John Mansker's pioneer life began in Pennsylvania, and while still young, he served in the US Army, and he was engaged in the battle known as St. Clair's Defeat. John miraculously survived seven battle wounds, traveled to Kentucky to other family members, married, and then moved to Missouri, and then to Illinois. 

Covered Wagon

Name and Place

John Mansker moved to the Illinois territory in 1807 and settled at the Irish Settlement. John was one of the pioneers of Kentucky and Tennessee. At St. Clair's defeat by the Indians, he received seven different wounds, but effected a miraculous escape from the field of carnage. 

In Dec 1811, the great New Madrid Earthquake severely shook Mansker island it became known as Liberty island, and eventually the island totally washed away. To understand the severity of the earthquake and what John Mansker and his family must have experienced, you can read from A History of Cairo, the letters to Rev. Lorenzo Dow, and the experiences from the first steamboat, the New Orleans.

In 1812, John and his family settled on Mary's river a little upstream to section 10, township 8, range 6 in Randolph County, Illinois. John died 13 Dec 1813 at Rockwood, Randolph County, Illinois. See John Mansker's profile on Wikitree to find additional information about his family.


John Mansker (also spelled Minsker) was born in 1765 at Paxtang Township, Dauphin County, Pennsylvania to John Mansker (also spelled Minsker) and his wife, Anna. He has German origins.


Soon after being discharged after St. Clair's Defeat, John struck out for Bear Grass Creek, Jefferson County, Kentucky. There he met, and then married Margaret Elizabeth Robinson 15 May 1792, who was the daughter of William Robinson. 


John's children were:

  1. Nancy m. Payne
  2. Elizabeth m. Crain
  3. Samuel 
  4. William
  5. James
  6. Louisa m. Crain
  7. John G.
  8. Elvis

John and Margaret remained at Bear Grass Creek until after May 1798, and then moved with their four children, Nancy, Elizabeth, Samuel, and William, to Jackson County, Illinois, where they had a fifth child, James in Dec 1799. They then moved to Cape Girardeau, Missouri where they had their sixth child, Louisa in Dec 1801. By Feb 1803, they were living at Hannibal, Pike County, Missouri where they had their seventh child, John. John and his family moved to Ste Genevieve District (now Perry County), Missouri in 1804. On 29 Dec 1805, John was present at a ceremony to the President by citizens of the District of Ste Genevieve expressing their support and confidence in Governor Wilkinson. By Feb 1806 they had moved back to Cape Girardeau and had their eighth child, Elvis.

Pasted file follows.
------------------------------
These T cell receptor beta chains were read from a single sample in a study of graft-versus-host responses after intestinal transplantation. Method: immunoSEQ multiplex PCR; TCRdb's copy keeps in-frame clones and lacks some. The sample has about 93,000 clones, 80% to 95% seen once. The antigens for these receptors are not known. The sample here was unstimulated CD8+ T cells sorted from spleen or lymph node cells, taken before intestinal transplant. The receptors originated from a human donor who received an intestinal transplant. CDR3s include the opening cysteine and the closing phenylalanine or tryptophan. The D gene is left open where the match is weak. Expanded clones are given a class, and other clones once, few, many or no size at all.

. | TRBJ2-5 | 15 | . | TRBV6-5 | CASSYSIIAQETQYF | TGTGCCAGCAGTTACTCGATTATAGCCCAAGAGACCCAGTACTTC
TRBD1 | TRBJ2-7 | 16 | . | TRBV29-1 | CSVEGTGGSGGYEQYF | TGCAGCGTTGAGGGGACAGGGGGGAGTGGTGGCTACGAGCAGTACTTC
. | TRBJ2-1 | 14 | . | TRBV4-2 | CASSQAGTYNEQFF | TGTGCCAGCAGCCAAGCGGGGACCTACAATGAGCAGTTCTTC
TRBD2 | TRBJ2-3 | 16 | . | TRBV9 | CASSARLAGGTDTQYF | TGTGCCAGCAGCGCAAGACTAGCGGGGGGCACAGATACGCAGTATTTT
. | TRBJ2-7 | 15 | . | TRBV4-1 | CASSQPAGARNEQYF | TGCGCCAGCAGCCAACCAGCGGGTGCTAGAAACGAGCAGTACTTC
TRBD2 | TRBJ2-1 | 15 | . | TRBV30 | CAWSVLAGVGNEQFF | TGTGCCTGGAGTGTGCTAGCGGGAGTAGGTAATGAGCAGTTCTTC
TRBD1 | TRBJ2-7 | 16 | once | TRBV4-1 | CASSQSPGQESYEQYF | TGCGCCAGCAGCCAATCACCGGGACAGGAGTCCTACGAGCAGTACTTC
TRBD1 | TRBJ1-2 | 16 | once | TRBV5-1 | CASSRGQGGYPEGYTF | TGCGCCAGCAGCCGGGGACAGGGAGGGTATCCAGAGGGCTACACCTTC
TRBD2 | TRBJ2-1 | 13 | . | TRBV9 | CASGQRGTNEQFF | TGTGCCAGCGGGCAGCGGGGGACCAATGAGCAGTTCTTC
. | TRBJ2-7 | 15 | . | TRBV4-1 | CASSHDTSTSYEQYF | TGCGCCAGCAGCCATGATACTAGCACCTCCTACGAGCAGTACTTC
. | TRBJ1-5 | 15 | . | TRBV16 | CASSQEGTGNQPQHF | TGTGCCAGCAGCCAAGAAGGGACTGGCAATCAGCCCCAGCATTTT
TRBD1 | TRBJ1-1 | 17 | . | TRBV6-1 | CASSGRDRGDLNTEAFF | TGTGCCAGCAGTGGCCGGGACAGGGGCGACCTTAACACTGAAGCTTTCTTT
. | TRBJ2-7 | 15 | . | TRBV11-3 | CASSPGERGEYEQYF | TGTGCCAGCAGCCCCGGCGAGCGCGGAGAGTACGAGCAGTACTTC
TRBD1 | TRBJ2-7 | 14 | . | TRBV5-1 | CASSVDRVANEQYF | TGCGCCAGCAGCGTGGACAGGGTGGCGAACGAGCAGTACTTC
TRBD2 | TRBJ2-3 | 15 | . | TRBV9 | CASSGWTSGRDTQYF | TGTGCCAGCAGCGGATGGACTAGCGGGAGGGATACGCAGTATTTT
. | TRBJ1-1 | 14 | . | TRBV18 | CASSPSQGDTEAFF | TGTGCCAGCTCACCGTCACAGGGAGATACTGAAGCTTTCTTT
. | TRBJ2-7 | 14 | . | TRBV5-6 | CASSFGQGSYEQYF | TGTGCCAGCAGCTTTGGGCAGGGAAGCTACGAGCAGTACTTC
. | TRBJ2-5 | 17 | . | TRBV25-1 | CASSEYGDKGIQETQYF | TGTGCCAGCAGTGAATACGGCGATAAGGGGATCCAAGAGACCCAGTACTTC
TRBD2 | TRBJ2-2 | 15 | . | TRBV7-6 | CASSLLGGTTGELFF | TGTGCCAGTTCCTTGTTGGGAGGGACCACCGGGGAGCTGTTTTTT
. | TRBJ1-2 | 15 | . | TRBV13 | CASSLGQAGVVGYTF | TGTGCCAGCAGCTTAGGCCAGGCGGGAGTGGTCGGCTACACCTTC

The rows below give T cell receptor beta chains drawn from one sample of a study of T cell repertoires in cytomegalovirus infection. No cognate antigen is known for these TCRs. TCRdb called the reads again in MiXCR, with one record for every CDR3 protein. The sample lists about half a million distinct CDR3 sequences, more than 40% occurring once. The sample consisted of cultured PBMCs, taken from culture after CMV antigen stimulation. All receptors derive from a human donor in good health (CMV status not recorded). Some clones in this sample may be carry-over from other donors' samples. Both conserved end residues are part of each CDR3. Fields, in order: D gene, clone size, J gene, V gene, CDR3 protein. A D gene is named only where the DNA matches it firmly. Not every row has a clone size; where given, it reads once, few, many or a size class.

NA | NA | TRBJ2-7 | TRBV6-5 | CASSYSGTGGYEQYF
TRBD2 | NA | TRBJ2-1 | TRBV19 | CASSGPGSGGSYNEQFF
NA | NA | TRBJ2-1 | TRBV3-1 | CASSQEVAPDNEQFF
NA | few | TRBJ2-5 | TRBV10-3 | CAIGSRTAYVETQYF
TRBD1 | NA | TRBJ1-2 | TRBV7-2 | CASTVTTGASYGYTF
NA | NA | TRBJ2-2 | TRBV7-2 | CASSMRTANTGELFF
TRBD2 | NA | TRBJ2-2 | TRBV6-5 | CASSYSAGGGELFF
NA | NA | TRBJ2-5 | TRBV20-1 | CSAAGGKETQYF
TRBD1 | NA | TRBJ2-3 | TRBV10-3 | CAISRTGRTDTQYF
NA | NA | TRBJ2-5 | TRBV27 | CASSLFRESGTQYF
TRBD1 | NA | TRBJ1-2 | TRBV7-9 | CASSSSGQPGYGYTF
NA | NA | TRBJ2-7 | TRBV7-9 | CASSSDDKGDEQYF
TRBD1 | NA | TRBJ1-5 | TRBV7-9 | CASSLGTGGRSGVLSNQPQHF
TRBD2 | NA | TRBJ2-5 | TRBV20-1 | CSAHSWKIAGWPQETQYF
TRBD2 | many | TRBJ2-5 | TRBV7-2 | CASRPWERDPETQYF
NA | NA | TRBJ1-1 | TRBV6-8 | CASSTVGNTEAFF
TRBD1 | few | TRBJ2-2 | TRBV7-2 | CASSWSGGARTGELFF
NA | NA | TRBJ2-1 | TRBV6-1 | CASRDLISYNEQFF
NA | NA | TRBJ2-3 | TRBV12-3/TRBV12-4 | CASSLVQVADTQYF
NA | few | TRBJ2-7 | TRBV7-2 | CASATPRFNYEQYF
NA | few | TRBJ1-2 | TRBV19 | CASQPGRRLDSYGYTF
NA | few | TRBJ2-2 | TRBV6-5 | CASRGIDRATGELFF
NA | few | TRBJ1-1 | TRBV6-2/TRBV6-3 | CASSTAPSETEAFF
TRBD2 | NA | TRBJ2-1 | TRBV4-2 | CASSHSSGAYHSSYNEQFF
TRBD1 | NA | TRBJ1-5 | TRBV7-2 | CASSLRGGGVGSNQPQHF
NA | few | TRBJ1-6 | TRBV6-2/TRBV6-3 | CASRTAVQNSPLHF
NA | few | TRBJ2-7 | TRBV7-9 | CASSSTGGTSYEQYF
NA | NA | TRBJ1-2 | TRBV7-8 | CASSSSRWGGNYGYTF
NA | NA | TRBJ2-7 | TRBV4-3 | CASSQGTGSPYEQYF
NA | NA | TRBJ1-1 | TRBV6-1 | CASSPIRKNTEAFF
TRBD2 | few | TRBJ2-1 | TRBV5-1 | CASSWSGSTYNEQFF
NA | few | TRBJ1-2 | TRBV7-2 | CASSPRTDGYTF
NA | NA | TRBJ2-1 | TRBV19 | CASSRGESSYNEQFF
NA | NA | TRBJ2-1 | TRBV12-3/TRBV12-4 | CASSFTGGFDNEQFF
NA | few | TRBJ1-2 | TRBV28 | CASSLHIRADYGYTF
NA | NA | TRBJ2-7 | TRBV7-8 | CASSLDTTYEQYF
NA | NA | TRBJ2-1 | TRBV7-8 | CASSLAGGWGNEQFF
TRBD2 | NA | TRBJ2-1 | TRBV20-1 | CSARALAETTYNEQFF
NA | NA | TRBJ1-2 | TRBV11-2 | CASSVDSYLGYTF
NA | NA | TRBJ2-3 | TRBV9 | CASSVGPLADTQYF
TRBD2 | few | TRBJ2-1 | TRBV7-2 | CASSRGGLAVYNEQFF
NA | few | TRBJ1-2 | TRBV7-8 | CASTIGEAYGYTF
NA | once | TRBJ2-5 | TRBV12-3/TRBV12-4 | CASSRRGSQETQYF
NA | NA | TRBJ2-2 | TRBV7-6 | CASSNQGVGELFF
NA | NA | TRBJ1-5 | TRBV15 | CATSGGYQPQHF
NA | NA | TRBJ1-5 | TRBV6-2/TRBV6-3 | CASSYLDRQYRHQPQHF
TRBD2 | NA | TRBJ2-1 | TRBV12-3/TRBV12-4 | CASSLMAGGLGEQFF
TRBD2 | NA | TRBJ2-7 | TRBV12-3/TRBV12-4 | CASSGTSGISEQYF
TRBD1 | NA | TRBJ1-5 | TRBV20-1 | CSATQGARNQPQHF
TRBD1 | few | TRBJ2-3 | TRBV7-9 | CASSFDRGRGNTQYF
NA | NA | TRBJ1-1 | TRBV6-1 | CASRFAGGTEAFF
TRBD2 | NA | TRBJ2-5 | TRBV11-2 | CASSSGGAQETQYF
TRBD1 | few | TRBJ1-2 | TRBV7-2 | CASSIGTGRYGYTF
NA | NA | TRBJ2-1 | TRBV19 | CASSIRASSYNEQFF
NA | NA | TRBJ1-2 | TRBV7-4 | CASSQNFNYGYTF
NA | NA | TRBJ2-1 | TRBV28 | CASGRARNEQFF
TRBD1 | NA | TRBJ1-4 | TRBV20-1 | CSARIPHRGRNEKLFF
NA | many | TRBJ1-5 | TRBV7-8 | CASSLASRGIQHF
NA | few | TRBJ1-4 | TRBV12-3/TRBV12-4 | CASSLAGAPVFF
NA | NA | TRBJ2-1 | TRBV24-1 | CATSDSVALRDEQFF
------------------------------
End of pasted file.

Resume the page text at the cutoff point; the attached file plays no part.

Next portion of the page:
Later in 1806, they crossed the Mississippi river and settled on an island just opposite the mouth of Mary's river. The island became known as Mansker's island, and then later it was known as Liberty island.

Offices Held




John Mansker enlisted with the US Army Second Regiment 24 Sep 1791 and served the rank of Sergeant.

From the US Army Center of Military History: The Act of March 3, 1791, added to the army the Second Regiment of Infantry, with the same organization as the regiment then in service, viz.: a lieutenant colonel commandant, two majors, eight captains, eight lieutenants, eight ensigns, one surgeon, two surgeon's mates, and eight companies of about 100 men each. Colonel James Wilkinson of the Revolutionary Army, who afterwards became general-in-chief, accepted the position of colonel commandant.

In the fall of this year the regiment was ordered to take the field against the Miami Indians and proceeded to Fort Washington, now Cincinnati, arriving there the middle of September. About the end of October the army under Governor St. Clair commenced a campaign against Little Turtle, chief, of the Miamis. On the 4th of November, 1791, about 60 miles from Fort Washington, the Indians, 1500 strong, surprised the troops and put them to flight with great slaughter. The American army numbered 2000, and of these 38 officers and 555 men were killed or missing, and 21 officers and 224 men were wounded, many of whom died. It being impossible for the campaign to continue, the army returned to Fort Washington for the winter.

A more detailed account of the events leading up to, and during, St. Clair's Defeat is available from the US Army website




  1. Combined History of Randolph, Monroe, and Perry Counties, Illinois, page 71

  2. The Pioneer History of Illinois

  3. The History of Randolph County, including Old Kaskaskia Island page 51

  4. Combined History of Randolph, Monroe, and Perry Counties, page 467

  5. The Wilkinson Memorial